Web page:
Despite the unrest in the United States, the threat of a second impeachment of US President Donald Trump and the possibility of problems during the transition of power, investors continue to buy risky and high-yielding assets of the American stock market. At the same time, market participants sell defensive assets, including gold and government bonds, investing in American stocks. Thus, the yield on 10-year Treasury bonds at the time of publication of the article is 1.156% (on Monday it was 1.131%), continuing to grow, which is a sign of their sales and falling prices.
And while the dollar's gain has stalled after a strong rise on Monday, some observers and economists are inclined to believe that the US currency may soon gain momentum, as the yield on US government bonds rises on expectations of additional fiscal stimulus under new President Joe Biden, which could limit the US Federal Reserve's propensity to soften policy. Thus, the President of the Atlanta Fed Rafael Bostic on Monday said about the possibility of starting soon the curtailment of bond purchases by the central bank.
Meanwhile, the greenback was slightly lower on Tuesday, although the DXY dollar index held steady near a 3-week high, currently close to 90.40.
Of the major currencies that compete with the dollar, the pound strengthened the most during today's Asian session and at the beginning of the European session. In part, this can be attributed to the fall in the British stock market. Thus, the FTSE 100 index of the London Stock Exchange lost 0.15% in the morning, dropping to 6775.00, which is 2.6% below the local 11-month maximum reached last week near 6953.0 mark.
At the time of this article's publication, the GBP / USD pair is traded near 1.3580 mark, 70 pips above today's opening price. Investors are worried about the tightening of quarantine restrictions in the UK, withdrawing funds to the cash.
And yet, one should not expect a more significant strengthening of the pound and the growth of the GBP / USD pair. Many economists expect that the Bank of England will soon push interest rates into negative territory amid deteriorating economic outlook due to the pandemic and new restrictive measures taken by the authorities in the form of a hard lockdown. For example, one of the leaders of the Bank of England recently announced that the study of the issue of negative rates is scheduled for February, and Governor of the Bank of England Andrew Bailey repeated on Monday that "negative rates remain one of the tools". Bailey said today that although “negative interest rates are a controversial issue that raises many questions”, “the Central Bank is doing a great job of studying the practical value of negative rates”, and “there are good reasons to believe that we live in a world of low rates, which will stay low for a long time".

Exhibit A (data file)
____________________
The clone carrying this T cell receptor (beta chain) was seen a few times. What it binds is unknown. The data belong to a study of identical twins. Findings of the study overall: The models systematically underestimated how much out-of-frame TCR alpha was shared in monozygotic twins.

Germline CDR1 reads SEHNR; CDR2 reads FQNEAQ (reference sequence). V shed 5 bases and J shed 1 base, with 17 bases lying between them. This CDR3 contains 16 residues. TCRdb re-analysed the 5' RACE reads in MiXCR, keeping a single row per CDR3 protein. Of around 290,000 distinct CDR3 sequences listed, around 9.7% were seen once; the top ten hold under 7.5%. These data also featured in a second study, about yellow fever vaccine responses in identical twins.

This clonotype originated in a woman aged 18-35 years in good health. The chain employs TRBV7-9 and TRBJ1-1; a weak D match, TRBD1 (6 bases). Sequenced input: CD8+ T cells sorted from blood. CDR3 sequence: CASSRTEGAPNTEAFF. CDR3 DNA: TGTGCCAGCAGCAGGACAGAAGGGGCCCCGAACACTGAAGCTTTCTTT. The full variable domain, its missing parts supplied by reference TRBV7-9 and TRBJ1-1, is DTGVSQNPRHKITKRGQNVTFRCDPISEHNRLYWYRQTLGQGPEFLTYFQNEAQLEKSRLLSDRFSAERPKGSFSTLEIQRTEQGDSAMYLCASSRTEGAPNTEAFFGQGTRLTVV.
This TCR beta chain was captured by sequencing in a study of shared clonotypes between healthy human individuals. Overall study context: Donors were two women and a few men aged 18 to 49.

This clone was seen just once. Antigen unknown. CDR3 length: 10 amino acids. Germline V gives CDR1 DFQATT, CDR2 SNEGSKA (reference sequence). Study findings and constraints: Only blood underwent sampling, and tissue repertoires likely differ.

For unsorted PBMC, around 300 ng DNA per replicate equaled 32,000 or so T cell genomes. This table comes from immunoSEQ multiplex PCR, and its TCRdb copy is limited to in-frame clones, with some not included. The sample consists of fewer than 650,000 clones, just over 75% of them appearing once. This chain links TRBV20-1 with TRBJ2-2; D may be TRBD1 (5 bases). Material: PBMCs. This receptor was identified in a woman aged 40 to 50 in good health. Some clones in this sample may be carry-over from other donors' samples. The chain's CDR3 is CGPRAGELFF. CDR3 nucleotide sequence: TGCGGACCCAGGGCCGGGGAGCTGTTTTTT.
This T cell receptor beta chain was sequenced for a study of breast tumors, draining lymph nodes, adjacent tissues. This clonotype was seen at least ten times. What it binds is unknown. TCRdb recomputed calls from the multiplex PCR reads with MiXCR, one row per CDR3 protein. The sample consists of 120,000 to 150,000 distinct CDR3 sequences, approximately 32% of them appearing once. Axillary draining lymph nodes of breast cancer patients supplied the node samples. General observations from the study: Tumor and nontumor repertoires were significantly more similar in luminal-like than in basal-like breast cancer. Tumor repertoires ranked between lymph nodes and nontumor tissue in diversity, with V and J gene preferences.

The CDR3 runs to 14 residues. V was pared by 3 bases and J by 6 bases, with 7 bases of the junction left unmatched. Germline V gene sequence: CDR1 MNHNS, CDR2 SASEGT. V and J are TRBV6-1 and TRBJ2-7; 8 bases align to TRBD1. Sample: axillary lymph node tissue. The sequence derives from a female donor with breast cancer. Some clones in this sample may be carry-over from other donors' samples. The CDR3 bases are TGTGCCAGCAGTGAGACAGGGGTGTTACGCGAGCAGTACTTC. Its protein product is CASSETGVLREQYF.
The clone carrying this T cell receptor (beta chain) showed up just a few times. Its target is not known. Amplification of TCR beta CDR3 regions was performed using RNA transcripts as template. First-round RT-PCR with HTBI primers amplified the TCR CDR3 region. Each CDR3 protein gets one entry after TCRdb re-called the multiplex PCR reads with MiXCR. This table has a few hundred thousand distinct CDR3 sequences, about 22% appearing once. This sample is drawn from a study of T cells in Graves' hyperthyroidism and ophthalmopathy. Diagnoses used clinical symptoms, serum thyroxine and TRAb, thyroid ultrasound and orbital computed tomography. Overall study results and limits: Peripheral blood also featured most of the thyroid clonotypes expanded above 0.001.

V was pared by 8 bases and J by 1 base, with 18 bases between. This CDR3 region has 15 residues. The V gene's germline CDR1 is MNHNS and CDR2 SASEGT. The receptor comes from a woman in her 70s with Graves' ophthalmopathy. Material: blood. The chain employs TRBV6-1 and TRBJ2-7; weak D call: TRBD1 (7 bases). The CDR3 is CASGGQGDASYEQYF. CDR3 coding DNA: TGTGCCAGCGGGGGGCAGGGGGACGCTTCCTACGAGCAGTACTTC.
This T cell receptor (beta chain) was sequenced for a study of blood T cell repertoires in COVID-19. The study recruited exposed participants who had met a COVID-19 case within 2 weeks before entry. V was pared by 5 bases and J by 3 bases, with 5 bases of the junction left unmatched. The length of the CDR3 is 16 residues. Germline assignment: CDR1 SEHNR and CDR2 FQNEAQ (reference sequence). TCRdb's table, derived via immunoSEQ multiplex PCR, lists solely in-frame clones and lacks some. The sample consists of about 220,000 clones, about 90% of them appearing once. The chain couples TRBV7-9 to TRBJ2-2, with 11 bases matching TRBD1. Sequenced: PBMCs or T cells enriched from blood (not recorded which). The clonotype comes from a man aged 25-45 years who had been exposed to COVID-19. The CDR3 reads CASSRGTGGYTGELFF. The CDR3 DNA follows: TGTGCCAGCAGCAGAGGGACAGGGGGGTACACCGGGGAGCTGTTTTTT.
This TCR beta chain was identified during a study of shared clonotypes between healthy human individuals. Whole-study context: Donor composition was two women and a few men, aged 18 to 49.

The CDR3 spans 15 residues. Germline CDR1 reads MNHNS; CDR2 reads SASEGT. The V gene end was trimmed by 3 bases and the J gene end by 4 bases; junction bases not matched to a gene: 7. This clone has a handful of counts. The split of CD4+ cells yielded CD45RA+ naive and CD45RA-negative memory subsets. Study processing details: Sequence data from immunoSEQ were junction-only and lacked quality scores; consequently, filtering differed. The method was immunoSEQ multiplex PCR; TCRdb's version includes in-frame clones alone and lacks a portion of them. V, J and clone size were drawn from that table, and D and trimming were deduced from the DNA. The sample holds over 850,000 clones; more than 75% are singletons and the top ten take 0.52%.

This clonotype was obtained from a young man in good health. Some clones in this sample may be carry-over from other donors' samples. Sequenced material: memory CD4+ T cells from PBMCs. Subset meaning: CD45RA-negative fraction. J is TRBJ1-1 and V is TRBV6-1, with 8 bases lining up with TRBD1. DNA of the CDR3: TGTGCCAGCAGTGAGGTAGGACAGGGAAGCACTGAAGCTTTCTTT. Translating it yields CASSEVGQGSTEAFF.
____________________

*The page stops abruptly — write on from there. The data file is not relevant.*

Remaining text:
Earlier on Monday, Bank of England spokesman Tenreiro said that “additional stimulus may be needed. In this case, it will be important to have negative rates in the toolbox”.
Given the rise in Covid-19 infections and the introduction of quarantines, economists at the Bank of England have lowered their forecast for UK GDP in 2021 to 3.1% from 4.7%. According to their new forecast, the UK economy will recover to pre-crisis levels in 2024, two quarters later than previously expected.
According to Tenreiro, "soft monetary policy can help the economy recover faster", and "the experience of other countries indicates the effectiveness of negative rates".
Market participants are also increasingly negative about the prospects for trade relations between the UK and the EU, despite the fact that the parties did manage to conclude a trade agreement at the end of last year.
No important macro statistics are expected to be released today. However, it is worth paying attention to the speeches (at 14:35 and 19:00 GMT) of representatives of the FRS leadership. It will be interesting to know their views on the prospects for the Fed's monetary policy.